Overall therefore the go/no-go task produced differences between the delay groups only in the presence of emotional ‘hot’ cues i.e. individuals, who as a group, had more difficulty delaying gratification at four years of age (low delayers) showed more difficulty as adults in suppressing responses to happy faces than the high delayers.
Experiment 2 (fMRI)
As with the previous experiment, the reaction times did not differ significantly the ‘go’ trials.
Overall accuracy for the ‘hot’ go/no go task was high for the ‘go’ trials with 98.2% being correct. However, there was more variable performance in the ‘no go’ trials with 12.4% of the responses being false alarms.
Overall accuracy rates for the ‘hot’ go/no-go task were uniformly high for ‘go’ trials (mean 98.2% correct hits) with more variable performance to ‘no-go’ trials
Differences between the two delay groups in ‘no-go’ accuracy were consistent with the observed differences in the ‘hot’ task performance in Experiment 1, with low delayers committing more false alarms than high delayers.
Imaging results – The ‘no-go’ vs. ‘go’ trials identified candidate regions of the brain differentially engaged as a function of cognitive control tasks. – The right inferior frontal gyrus was involved in accurately withholding a response. – Compared with high delayers, low delayers had diminished recruitment of the inferior frontal gyrus for correct ‘no-go’ relative to ‘go’ trials.
The ventral striatum demonstrated significant difference in recruitment between high and low delayers. This reward-related region of the brain showed a three-way interaction of group x trial x emotion, with elevated activity to happy ‘no-go’ trials for low delayers relative to high delayers.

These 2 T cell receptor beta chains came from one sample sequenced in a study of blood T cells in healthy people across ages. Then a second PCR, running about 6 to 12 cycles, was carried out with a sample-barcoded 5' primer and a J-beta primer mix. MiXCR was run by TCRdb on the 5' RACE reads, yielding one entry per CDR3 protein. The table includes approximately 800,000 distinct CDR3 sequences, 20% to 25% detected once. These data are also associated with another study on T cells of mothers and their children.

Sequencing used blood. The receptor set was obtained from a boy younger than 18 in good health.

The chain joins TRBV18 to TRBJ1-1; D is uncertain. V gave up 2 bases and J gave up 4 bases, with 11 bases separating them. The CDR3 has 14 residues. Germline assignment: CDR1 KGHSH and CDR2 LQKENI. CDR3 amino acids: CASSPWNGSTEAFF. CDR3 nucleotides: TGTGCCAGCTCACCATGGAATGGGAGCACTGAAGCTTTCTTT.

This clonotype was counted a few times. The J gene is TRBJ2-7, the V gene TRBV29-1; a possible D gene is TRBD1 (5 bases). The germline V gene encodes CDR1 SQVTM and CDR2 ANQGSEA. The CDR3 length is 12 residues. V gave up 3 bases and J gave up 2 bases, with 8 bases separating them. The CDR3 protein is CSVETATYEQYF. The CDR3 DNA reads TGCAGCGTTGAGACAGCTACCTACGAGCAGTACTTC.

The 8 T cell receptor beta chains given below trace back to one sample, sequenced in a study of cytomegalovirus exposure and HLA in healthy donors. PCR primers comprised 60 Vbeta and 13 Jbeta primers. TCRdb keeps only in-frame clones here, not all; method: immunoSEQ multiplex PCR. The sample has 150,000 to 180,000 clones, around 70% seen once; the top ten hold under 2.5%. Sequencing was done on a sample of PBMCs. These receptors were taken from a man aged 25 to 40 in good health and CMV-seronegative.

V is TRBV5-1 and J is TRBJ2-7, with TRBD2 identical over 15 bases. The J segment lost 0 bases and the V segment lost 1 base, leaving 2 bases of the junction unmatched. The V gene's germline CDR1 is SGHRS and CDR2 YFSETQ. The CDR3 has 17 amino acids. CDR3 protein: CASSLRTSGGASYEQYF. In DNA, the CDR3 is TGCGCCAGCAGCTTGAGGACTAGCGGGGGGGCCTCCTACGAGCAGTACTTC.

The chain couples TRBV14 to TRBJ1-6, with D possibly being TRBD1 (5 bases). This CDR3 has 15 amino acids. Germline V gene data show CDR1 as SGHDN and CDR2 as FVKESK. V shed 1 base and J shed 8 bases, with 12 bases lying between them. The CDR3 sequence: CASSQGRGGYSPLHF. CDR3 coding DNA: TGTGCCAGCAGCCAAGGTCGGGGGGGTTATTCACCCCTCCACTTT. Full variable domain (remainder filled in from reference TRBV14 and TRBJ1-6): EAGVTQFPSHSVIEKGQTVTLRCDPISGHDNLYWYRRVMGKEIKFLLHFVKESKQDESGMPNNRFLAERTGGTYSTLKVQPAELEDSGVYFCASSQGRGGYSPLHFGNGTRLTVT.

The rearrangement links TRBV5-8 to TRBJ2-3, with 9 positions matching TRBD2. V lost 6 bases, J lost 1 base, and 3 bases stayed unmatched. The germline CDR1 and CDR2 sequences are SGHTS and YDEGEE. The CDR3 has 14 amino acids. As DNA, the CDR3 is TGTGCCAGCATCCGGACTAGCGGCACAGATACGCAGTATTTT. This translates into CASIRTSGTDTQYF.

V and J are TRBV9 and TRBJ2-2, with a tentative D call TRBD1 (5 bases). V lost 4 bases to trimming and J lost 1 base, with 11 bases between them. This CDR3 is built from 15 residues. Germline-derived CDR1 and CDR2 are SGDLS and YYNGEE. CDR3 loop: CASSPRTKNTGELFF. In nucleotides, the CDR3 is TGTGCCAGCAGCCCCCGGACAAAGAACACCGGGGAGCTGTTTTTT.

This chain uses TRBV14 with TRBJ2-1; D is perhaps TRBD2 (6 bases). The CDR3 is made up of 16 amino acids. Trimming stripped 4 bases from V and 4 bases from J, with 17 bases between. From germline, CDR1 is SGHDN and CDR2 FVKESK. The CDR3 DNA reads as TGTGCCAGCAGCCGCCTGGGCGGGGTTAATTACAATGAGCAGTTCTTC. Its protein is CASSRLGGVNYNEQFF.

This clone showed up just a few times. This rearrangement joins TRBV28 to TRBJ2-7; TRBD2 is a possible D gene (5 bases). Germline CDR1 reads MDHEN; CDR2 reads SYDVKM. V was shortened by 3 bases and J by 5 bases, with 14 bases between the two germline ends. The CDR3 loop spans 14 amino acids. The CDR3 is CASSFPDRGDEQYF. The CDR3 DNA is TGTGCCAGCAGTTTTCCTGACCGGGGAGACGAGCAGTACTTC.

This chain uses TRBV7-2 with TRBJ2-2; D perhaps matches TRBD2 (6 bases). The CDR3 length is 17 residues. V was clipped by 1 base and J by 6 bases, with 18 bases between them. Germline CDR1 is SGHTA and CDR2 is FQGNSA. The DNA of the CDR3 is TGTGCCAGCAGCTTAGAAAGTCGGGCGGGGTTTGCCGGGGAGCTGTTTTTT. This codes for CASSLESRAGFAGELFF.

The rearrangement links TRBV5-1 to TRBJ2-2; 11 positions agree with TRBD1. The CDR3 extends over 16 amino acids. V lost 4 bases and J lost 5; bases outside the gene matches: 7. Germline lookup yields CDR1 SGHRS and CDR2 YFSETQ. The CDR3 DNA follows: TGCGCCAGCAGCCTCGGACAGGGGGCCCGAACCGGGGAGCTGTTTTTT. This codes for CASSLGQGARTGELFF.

These results showed that the prefrontal cortex differentiated between ‘no-go’ and ‘go’ trials to a greater extent in high delayers. The ventral striatum showed exaggerated recruitment in low delayers.
Resistance to temptation as measured originally by a delay of gratification task is a relatively stable individual difference that predicts reliable biases in frontalstriatal circuitries that integrate motivational and control processes.
Casey et al. (2011) Evaluation
+ Casey et al (2011) used a highly controlled quasi-experiment, which reduced the delay of gratification down using a simple task to study the neural and behavioural correlates thereof. The high level of control and the reduction of the behaviour increases the internal validity of Casey et al (2011) measurements, which in turn enhances the predictive power of the study.
+ Laboratory study – the laboratory environment allows the researchers to control many aspects of the environment and experience of the participant, which reduces confounding variables and thus increases the internal validity of the study
– Ecological validity – the task which the participants had to conduct was not a task which is commonly found in real life. Nor does it address the complexity of delay of gratification in real life.
+ Temporal Validity – As this study used a longitinudal design, which measured the same participants when they were young and when they were older, the results which we see from the study are likely to be valid across different time periods. Futher, this temporal validity also suggests that the results and conclusions of the study have greater internal and predictive validity as the researchers suggest that being high or low in terms of delay of graticiation is an enduring individual difference.
Casey, B. J., Somerville, L. H., Gotlib, I. H., Ayduk, O., Franklin, N. T., Askren, M. K., … & Glover, G. (2011). Behavioral and neural correlates of delay of gratification 40 years later. Proceedings of the National Academy of Sciences, 108(36), 14998-1